It’s also a chance to demonstrate shippable working product increments to the team and bring in stakeholders for feedback. It allows stakeholders to be immersed in your process and gives you valuable insight into whether or not you’re on the right track and what changes you need to make for the next sprint. It puts the gears into motion for the next backlog grooming and sprint planning session.
➡️ Learn more in our detailed Introduction to Sprint Reviews.
While the sprint review looks at what was accomplished and how to move forward, the retrospective examines your processes, the Scrum framework, and how the team is working together.
What did you learn during the previous sprint? Retrospectives often ask the same three questions in various forms: What went well, what didn't go so well, and what could be improved upon next time? Your team will use the insights gathered in the retrospective to improve how you work together and deliver value to customers in the future.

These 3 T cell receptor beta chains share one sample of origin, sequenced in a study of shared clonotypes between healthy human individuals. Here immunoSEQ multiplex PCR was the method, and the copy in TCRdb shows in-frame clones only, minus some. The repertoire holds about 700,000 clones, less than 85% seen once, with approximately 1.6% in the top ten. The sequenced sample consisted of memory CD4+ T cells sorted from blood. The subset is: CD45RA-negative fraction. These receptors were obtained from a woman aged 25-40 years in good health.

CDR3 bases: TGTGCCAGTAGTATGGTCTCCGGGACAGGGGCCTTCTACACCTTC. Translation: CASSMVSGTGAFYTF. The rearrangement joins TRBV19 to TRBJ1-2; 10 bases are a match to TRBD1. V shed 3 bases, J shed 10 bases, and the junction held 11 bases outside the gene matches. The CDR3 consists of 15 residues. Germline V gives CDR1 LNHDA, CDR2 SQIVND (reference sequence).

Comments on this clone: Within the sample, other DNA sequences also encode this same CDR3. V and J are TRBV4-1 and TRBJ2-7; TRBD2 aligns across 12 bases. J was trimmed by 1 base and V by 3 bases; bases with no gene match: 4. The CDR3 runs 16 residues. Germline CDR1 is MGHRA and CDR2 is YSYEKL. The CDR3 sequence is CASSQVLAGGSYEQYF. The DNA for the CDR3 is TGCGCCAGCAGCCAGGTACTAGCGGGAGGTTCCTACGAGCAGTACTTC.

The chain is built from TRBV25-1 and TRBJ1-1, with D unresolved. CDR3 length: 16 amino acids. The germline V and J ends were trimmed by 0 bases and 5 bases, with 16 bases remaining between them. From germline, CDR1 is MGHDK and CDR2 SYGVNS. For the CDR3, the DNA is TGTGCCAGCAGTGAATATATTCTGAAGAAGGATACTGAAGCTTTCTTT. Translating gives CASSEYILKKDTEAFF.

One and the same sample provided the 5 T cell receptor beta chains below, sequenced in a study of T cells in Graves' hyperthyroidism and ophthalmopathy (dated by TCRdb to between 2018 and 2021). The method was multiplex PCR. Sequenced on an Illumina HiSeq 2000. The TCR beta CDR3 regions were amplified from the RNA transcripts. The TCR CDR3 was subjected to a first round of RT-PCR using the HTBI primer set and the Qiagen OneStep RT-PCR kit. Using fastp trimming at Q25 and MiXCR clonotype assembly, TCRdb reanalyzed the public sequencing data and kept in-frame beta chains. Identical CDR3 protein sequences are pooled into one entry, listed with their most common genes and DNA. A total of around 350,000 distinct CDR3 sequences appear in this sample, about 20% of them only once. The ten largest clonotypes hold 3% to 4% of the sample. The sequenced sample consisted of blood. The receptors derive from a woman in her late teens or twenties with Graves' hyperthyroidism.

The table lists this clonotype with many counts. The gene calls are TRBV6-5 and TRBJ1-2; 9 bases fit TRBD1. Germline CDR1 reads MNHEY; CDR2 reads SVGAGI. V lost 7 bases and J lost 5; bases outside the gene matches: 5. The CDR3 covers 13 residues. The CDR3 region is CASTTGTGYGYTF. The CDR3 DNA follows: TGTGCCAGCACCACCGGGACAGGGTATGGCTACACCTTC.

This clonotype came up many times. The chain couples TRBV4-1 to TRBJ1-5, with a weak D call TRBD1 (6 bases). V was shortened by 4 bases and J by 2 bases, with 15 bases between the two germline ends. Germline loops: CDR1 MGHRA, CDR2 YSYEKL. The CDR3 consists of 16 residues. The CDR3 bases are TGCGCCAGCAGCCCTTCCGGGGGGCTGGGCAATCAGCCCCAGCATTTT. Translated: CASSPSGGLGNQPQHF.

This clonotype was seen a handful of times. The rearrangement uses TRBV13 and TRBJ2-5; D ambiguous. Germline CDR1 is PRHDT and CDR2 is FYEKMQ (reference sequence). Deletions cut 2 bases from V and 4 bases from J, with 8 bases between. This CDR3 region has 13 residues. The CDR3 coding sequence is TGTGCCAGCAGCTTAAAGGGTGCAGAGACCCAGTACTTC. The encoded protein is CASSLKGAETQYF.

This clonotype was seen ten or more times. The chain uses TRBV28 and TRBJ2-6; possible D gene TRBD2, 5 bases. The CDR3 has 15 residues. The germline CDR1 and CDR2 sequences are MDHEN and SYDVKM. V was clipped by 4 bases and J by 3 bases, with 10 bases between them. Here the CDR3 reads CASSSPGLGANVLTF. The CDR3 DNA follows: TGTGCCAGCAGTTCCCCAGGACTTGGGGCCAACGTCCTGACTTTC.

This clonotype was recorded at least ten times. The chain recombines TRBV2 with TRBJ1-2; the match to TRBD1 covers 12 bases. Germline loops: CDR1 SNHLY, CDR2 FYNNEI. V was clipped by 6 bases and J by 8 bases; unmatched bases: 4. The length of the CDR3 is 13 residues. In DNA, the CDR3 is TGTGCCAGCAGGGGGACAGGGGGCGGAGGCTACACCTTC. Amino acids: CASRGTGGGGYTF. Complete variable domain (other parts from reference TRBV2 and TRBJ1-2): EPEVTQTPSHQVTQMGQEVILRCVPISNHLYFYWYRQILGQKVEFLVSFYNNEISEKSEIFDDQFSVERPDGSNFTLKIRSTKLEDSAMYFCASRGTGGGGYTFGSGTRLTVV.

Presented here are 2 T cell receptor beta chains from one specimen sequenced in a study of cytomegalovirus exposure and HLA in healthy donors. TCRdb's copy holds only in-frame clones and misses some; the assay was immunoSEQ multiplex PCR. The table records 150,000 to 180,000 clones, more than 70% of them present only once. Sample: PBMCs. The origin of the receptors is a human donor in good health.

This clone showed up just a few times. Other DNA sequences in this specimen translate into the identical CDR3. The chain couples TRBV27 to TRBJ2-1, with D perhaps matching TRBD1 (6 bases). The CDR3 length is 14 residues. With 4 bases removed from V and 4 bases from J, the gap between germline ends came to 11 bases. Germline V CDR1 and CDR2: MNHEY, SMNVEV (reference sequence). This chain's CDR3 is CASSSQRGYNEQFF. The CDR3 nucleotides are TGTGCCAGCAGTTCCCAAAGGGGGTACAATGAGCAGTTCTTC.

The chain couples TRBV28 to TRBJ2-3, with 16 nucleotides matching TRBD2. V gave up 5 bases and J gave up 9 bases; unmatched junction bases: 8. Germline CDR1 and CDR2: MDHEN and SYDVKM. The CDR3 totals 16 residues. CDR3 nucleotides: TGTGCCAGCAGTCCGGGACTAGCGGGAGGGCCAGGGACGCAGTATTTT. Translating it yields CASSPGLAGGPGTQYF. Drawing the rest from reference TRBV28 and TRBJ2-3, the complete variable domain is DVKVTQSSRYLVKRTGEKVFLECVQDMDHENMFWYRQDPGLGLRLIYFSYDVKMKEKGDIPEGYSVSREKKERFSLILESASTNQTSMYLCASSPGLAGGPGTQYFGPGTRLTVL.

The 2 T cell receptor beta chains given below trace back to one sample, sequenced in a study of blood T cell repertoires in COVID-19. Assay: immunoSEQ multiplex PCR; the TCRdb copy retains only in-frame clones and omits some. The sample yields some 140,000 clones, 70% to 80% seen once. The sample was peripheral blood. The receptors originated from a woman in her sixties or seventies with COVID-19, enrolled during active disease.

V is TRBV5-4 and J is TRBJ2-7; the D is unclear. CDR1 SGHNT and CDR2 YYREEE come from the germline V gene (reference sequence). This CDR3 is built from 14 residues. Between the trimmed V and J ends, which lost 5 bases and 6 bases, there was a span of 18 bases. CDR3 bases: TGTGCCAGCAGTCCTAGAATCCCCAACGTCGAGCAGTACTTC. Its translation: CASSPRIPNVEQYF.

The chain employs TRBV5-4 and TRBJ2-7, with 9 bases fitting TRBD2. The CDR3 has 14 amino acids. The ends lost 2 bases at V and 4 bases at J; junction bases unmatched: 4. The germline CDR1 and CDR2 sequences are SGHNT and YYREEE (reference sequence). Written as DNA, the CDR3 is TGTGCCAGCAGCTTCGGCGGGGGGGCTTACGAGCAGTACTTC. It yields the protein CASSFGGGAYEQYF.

Pro tip: Use your user story map to give your team a visual point of reference during the retrospectives to help them stay focused on the user.
💡 5 Steps to Holding Effective Sprint Retrospectives
Agile sprint planning mistake to avoid
It’s easy to fall into bad habits, especially as deadlines and product launch dates approach. Avoid these common agile planning mistakes to ensure your team is always making the most of the agile methodology and the Scrum process.
❌ Not setting realistic expectations